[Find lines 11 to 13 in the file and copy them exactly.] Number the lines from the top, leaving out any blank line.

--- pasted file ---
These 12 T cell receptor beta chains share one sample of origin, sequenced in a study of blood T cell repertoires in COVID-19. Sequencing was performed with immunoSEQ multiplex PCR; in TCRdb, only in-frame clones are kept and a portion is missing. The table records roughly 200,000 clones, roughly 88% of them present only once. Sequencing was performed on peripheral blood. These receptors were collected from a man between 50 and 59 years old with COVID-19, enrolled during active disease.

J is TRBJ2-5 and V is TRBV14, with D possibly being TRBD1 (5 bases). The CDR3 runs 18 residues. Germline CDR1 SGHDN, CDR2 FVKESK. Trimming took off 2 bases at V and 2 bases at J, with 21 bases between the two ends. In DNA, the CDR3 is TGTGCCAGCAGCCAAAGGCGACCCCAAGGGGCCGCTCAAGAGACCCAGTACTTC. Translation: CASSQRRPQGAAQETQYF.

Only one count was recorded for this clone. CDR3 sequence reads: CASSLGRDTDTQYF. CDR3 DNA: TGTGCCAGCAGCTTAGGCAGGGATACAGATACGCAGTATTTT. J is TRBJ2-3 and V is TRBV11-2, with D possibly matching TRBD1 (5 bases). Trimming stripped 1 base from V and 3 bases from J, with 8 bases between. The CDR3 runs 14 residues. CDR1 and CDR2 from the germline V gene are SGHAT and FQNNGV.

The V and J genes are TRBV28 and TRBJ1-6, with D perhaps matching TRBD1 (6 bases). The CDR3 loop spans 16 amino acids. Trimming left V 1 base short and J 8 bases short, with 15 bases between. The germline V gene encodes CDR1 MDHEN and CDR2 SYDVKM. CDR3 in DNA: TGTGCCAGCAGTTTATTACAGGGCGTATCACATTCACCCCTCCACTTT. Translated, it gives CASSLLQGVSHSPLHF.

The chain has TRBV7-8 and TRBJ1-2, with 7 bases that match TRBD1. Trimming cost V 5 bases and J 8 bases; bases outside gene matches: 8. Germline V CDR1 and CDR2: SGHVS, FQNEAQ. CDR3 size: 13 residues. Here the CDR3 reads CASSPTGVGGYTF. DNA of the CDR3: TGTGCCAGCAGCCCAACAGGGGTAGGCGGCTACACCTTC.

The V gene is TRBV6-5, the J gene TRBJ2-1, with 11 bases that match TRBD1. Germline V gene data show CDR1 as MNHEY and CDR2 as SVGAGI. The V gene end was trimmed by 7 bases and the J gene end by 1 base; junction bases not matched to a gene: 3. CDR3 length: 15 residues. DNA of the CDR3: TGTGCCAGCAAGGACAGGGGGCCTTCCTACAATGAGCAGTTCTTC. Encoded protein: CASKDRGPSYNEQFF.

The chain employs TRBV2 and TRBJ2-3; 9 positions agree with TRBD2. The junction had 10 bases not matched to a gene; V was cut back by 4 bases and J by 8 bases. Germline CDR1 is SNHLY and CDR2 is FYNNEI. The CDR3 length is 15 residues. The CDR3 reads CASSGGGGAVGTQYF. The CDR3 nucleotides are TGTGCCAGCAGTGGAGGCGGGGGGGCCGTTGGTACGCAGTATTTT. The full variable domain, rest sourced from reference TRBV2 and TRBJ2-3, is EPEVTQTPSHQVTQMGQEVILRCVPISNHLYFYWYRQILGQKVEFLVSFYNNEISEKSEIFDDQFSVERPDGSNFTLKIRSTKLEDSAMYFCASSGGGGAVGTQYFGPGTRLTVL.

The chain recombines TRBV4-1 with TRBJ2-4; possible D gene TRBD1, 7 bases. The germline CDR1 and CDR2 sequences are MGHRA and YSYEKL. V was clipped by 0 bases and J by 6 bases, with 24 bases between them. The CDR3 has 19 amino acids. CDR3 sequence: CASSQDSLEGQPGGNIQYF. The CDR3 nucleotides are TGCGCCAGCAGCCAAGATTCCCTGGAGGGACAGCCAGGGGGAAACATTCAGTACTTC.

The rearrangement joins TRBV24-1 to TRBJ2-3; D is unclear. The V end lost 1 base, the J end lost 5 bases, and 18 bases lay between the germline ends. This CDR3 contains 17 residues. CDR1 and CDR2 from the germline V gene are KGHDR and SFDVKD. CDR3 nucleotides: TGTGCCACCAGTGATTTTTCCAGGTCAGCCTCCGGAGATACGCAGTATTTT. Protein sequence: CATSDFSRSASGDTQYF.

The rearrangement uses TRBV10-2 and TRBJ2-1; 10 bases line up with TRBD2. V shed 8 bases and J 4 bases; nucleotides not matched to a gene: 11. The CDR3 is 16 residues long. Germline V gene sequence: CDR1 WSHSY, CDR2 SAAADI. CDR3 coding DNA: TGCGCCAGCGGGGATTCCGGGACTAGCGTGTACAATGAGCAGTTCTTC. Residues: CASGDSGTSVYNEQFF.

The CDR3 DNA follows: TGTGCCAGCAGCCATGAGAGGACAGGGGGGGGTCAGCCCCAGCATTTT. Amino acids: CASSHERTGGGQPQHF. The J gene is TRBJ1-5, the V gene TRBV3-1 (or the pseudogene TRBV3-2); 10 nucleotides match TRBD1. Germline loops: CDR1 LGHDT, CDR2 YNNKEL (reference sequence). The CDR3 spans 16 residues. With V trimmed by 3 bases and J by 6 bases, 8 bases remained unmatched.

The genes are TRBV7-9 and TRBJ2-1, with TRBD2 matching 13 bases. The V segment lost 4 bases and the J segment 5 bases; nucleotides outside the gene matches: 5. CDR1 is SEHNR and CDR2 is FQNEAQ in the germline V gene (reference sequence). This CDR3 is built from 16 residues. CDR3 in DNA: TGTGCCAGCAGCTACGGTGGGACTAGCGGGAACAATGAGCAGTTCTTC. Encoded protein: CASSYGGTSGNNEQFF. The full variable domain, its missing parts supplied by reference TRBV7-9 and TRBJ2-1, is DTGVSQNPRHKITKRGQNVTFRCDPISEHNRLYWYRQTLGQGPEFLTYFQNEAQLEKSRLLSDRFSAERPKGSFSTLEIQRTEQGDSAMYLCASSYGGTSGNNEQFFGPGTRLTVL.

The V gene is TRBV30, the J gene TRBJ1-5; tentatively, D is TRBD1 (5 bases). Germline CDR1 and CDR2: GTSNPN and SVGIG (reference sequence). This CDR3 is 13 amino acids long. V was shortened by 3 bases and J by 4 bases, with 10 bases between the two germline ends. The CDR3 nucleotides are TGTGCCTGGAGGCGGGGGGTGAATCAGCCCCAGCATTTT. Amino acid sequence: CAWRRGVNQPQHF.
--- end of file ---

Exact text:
The CDR3 DNA follows: TGTGCCAGCAGCCATGAGAGGACAGGGGGGGGTCAGCCCCAGCATTTT. Amino acids: CASSHERTGGGQPQHF. The J gene is TRBJ1-5, the V gene TRBV3-1 (or the pseudogene TRBV3-2); 10 nucleotides match TRBD1. Germline loops: CDR1 LGHDT, CDR2 YNNKEL (reference sequence). The CDR3 spans 16 residues. With V trimmed by 3 bases and J by 6 bases, 8 bases remained unmatched.

The genes are TRBV7-9 and TRBJ2-1, with TRBD2 matching 13 bases. The V segment lost 4 bases and the J segment 5 bases; nucleotides outside the gene matches: 5. CDR1 is SEHNR and CDR2 is FQNEAQ in the germline V gene (reference sequence). This CDR3 is built from 16 residues. CDR3 in DNA: TGTGCCAGCAGCTACGGTGGGACTAGCGGGAACAATGAGCAGTTCTTC. Encoded protein: CASSYGGTSGNNEQFF. The full variable domain, its missing parts supplied by reference TRBV7-9 and TRBJ2-1, is DTGVSQNPRHKITKRGQNVTFRCDPISEHNRLYWYRQTLGQGPEFLTYFQNEAQLEKSRLLSDRFSAERPKGSFSTLEIQRTEQGDSAMYLCASSYGGTSGNNEQFFGPGTRLTVL.

The V gene is TRBV30, the J gene TRBJ1-5; tentatively, D is TRBD1 (5 bases). Germline CDR1 and CDR2: GTSNPN and SVGIG (reference sequence). This CDR3 is 13 amino acids long. V was shortened by 3 bases and J by 4 bases, with 10 bases between the two germline ends. The CDR3 nucleotides are TGTGCCTGGAGGCGGGGGGTGAATCAGCCCCAGCATTTT. Amino acid sequence: CAWRRGVNQPQHF.